Franchise Identity Crisis, Football Copycats, a Post-season Draft, Second Chances, and Other Bears Bullets

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Franchise Identity Crisis, Football Copycats, a Post-season Draft, Second Chances, and Other Bears Bullets

Chicago Bears

It had been a while since I flubbed a recipe, but my seasoned rice with chicken just didn’t hit right. So much so, in fact, I had to audible and order Chinese food late. I’d be more upset about my cooking misstep if it weren’t for the fact that so many of my successes in the kitchen have come as a result of trial and error. Nothing humbles a guy like having to go back to the drawing board.

•   Hey, Vikings! Nobody likes a copycat:

•   Not that I’m surprised that there is some crossover between the two teams. After all, the Bears and Vikings happen to be two of the three NFL teams doing coaching and general manager searches. But this is why I was glad to see Chicago’s team of consultants do a whole bunch of reaching out to a wide array of candidates in the early stages of the offseason. The optics of hanging in the weeds probably wouldn’t have gone over well with a wide swath of fans. Moreover, showing a tiny bit of assertiveness never hurt anyone. Game on, Minnesota.

•   Props to the Vikings on this one, though:

•   Jason Lieser (Sun-Times) seems to come to a conclusion that I’ve been thinking about for some time by noting how retread head coaches might be the play during this hiring cycle. There hasn’t been an assistant on offense, defense, or special teams whose résumé screams: “HIRE ME!” And because of that, coaches who have been there and done that, but didn’t succeed (for one reason or another) have some appeal to them right now. The NFL is a league that gives out all sorts of second chances. And it is a place where plenty of players take advantage of a new lease on a football life. So why wouldn’t that apply to coaches? Or even general managers?

•   Smooth transition:

•   I can’t front. The narrative of a homecoming story featuring a former Bears ballboy who restores the glory for his childhood team is the stuff dreams are made of — or at least dreams that could make their way onto Disney+ or any other streaming service’s movie collection. But I still have so many questions about Jeff Ireland as a fit. We’ll tackle those in due time.

•   My immediate reaction to the headline “When it comes to identity, the Bears need to go back to being the Bears” in a piece at The Athletic by Dan Pompei was When did they ever stop? I mean, Dennis Green said it best. The Bears are who we thought they were. And it’s as true in 2006 as it is today.

•   At some point, I’d like if the Bears were to act as if there was more than just one way to win football. Perhaps attack things in a more modern approach. Don’t get me wrong. Forming an identity and even reaching back to what made you you isn’t the worst option. Putting an emphasis on running the ball, stopping the run, pressuring the quarterback plays in any era. But it can’t stop there. Using those principles as a foundation and growing from that point on is the move. No one ever got anywhere worth going by turning back the clock. Except when it comes to Mitchell and Ness throwback jerseys. The classics are classic for a reason.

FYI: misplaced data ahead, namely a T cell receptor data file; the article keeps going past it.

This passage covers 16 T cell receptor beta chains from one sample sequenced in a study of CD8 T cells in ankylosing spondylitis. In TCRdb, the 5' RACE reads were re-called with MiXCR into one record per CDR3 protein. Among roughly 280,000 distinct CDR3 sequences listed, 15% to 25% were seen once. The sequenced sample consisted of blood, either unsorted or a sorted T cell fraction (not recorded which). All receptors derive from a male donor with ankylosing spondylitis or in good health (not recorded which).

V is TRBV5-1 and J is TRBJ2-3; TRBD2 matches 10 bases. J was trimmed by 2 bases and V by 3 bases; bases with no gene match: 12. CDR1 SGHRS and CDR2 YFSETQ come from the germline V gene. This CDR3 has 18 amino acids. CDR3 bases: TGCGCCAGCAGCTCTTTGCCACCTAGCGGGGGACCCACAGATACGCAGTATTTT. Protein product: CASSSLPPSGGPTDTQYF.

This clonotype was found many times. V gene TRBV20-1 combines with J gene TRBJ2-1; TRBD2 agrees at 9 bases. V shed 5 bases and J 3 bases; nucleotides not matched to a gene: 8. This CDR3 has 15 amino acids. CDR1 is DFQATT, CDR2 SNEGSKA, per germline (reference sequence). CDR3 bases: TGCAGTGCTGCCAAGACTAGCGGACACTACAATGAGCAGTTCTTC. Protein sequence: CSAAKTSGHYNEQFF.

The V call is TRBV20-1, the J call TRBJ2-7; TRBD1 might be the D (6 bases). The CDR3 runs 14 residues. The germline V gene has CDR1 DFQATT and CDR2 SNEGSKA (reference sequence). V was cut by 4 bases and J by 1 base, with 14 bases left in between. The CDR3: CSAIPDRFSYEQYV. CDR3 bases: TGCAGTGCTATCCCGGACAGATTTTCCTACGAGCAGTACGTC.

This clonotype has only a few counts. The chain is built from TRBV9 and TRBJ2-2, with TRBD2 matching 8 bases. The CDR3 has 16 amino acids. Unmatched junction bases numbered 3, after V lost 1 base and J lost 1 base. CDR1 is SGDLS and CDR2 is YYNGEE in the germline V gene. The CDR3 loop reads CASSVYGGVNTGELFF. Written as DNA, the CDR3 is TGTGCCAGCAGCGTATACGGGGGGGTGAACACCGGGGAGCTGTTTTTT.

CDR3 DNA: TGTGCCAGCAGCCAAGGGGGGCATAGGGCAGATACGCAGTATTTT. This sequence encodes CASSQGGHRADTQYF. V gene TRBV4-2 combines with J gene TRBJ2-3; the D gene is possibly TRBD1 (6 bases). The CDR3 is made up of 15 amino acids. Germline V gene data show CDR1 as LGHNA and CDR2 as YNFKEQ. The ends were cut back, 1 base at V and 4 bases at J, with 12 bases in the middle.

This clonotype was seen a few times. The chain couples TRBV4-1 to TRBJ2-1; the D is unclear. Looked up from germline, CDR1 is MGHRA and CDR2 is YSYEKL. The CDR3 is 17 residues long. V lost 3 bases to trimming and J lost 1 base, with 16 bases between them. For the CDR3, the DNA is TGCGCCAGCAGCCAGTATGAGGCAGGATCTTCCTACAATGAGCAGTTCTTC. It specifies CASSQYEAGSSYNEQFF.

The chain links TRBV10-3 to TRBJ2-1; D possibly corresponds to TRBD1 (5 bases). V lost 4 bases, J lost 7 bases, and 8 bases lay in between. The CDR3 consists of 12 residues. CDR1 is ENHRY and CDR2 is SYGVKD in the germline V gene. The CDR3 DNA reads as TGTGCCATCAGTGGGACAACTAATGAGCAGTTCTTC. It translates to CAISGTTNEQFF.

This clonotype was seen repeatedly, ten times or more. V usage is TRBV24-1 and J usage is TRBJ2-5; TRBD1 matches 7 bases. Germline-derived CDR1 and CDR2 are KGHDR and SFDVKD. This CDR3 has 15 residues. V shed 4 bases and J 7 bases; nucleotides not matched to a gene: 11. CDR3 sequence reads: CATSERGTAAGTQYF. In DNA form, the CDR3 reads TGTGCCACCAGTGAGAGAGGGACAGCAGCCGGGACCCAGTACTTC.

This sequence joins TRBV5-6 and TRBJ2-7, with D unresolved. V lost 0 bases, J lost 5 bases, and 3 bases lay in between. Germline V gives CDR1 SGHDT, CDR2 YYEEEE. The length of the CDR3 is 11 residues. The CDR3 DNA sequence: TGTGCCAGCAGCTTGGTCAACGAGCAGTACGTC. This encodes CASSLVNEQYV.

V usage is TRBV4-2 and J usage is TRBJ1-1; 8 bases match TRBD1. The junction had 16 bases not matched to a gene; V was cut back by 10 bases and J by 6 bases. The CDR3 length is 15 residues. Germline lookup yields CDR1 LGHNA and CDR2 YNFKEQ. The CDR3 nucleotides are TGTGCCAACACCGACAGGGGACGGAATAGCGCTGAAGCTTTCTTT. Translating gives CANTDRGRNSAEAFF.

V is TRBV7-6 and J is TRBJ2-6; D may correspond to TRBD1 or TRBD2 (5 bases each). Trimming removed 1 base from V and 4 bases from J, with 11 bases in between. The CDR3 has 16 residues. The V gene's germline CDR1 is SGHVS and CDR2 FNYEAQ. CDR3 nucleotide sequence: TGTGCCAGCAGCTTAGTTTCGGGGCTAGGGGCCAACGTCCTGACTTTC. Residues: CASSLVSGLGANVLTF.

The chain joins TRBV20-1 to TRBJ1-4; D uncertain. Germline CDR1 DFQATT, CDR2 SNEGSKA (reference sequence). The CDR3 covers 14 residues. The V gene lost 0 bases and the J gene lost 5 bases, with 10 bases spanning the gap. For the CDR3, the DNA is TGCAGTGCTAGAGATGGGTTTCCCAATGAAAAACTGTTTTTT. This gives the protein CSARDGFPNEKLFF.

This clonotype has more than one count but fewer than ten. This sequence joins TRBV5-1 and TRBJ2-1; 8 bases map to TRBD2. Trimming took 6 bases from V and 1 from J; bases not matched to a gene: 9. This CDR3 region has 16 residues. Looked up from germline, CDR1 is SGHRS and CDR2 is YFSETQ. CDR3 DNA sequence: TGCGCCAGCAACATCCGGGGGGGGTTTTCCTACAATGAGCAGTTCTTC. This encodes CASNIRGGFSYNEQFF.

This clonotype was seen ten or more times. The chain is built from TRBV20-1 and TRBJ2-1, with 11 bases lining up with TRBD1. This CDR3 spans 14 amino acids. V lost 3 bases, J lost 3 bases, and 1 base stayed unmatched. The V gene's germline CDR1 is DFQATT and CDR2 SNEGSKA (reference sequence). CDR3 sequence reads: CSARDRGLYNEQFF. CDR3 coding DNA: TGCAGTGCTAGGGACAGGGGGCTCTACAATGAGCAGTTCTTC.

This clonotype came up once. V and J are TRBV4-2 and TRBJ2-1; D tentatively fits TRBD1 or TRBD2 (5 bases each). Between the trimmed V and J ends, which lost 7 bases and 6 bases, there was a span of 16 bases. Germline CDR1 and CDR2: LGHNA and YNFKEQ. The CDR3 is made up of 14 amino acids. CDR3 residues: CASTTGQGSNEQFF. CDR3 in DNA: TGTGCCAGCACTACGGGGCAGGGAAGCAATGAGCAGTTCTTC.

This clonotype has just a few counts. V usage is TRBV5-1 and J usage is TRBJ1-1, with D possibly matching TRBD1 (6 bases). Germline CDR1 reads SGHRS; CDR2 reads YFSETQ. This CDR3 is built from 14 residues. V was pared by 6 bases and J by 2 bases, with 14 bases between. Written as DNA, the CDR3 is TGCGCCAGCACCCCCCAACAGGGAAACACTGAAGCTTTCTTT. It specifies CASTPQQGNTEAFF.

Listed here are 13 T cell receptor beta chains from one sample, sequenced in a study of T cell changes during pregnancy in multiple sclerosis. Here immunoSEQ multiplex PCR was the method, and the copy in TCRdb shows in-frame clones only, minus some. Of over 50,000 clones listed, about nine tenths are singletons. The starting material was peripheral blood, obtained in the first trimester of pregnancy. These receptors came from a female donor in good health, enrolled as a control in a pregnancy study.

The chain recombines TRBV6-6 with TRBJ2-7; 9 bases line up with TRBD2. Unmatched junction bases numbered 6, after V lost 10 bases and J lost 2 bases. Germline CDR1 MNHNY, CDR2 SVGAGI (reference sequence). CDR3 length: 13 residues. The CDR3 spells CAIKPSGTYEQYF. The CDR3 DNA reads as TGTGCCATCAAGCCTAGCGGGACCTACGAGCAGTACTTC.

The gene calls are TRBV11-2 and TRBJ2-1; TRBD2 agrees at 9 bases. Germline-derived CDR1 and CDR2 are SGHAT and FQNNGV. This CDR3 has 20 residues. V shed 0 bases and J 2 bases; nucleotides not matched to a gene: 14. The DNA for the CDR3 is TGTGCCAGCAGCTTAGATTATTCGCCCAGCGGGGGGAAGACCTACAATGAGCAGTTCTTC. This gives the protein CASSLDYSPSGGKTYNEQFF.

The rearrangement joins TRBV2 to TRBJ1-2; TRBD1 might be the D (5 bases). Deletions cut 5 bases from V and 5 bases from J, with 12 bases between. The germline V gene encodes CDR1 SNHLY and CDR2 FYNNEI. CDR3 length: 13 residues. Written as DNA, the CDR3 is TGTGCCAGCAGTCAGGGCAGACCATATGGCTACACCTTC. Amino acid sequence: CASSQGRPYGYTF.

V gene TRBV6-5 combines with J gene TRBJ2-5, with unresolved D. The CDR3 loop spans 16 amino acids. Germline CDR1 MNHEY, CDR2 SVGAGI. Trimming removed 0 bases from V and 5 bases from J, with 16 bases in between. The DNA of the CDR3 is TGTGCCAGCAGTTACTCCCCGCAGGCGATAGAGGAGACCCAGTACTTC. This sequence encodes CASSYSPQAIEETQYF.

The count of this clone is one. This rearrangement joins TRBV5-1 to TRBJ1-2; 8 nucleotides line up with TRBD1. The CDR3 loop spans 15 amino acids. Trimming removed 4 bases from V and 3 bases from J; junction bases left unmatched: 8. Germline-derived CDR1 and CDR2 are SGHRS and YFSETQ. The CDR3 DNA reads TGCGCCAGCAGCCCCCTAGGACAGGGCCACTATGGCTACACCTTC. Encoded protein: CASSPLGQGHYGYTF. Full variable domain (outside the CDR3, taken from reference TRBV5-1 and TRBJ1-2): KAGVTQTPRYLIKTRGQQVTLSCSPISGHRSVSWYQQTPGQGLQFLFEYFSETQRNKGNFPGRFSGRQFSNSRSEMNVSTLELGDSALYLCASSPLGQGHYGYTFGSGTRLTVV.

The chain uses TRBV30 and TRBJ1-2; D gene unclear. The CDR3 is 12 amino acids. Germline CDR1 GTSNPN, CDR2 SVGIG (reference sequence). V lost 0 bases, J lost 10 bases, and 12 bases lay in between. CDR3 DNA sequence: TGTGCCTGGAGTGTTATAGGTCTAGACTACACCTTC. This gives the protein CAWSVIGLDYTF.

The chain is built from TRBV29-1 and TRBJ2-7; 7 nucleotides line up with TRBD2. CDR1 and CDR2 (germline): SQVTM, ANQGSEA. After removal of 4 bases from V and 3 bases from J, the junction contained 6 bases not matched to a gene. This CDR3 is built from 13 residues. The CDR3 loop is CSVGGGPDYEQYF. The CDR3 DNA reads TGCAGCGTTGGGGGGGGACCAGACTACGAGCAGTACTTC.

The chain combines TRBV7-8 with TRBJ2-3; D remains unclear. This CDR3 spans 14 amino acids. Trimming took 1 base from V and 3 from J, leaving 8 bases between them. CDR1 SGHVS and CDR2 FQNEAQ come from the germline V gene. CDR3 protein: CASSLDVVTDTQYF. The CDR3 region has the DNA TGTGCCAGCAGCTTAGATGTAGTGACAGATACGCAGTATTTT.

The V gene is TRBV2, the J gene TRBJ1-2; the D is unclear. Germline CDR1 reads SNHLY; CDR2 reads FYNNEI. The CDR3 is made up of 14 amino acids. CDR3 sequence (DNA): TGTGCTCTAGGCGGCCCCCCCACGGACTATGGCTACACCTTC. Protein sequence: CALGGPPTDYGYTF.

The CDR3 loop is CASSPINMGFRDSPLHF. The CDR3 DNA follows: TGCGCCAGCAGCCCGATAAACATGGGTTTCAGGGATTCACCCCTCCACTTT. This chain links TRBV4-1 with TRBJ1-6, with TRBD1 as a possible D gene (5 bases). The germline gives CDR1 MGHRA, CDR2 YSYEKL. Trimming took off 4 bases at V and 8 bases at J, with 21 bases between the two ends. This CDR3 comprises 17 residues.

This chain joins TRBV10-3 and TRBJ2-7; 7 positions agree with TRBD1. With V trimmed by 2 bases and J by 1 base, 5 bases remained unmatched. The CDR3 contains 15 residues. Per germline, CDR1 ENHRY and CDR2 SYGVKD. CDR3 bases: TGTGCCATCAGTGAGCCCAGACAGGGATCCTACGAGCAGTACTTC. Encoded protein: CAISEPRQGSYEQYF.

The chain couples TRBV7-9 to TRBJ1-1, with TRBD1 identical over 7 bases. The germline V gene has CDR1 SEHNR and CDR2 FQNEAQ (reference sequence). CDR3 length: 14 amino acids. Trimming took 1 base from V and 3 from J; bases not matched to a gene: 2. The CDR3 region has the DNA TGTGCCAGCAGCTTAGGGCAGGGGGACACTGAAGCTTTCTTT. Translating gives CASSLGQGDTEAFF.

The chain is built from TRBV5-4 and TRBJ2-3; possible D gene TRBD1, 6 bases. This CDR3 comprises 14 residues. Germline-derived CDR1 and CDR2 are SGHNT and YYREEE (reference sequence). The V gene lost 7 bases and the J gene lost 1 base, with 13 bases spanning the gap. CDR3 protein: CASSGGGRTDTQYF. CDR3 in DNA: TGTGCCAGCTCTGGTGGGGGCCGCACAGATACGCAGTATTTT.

•   But also … we’ve been talking about the Bears’ identity crisis for a while.

•   This is one of the wildest ideas in the history of the world and I would very much sign off on it:

•   Yeah, I know what you’re saying. And I realize the complications. But from purely a hypothetical standpoint, that would be fun as heck.

•   I wonder how long it would take before a Bears player was taken. Better yet. How many Bears would be taken? Wait, no. Would a team roll the dice on a player from Chicago’s football team? I imagine Robert Quinn and Roquan Smith would garner some interest. Perhaps David Montgomery. Would a team bring in Nick Foles because they know he is good off the bench? Justin Fields because of the upside? In theory, I’d love to see a team take Cairo Santos in a hypothetical draft just to see Twitter burn.

•   This Allen Robinson II tweet had me in my feels for a moment:

•   Sigh. I wish the Bears would’ve put Cordarrelle Patterson’s skills to better use while he was in Chicago. And I wish there wasn’t as much public pushback at the mere idea of using Patterson beyond his special teams roles from fans who weren’t opening up to using him differently. At the end of the day, my hope is that Patterson land somewhere fun where he can get touches and make splash plays. Bonus points if it isn’t in Green Bay, Minnesota, or Detroit.

•   It feels a bit early to be thinking about pushing Patrick Williams in a trade, and the Bulls might feel the same. Remember, one of the worst things a front office can do is trade a player because it feels the need to do so:

•   Cookies?

•   It would be nice if these two sides could get to cracking’ so they can get on with the business of baseball:

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Author: Luis Medina

Luis Medina is a Writer at Bleacher Nation, and you can find him on Twitter at@lcm1986.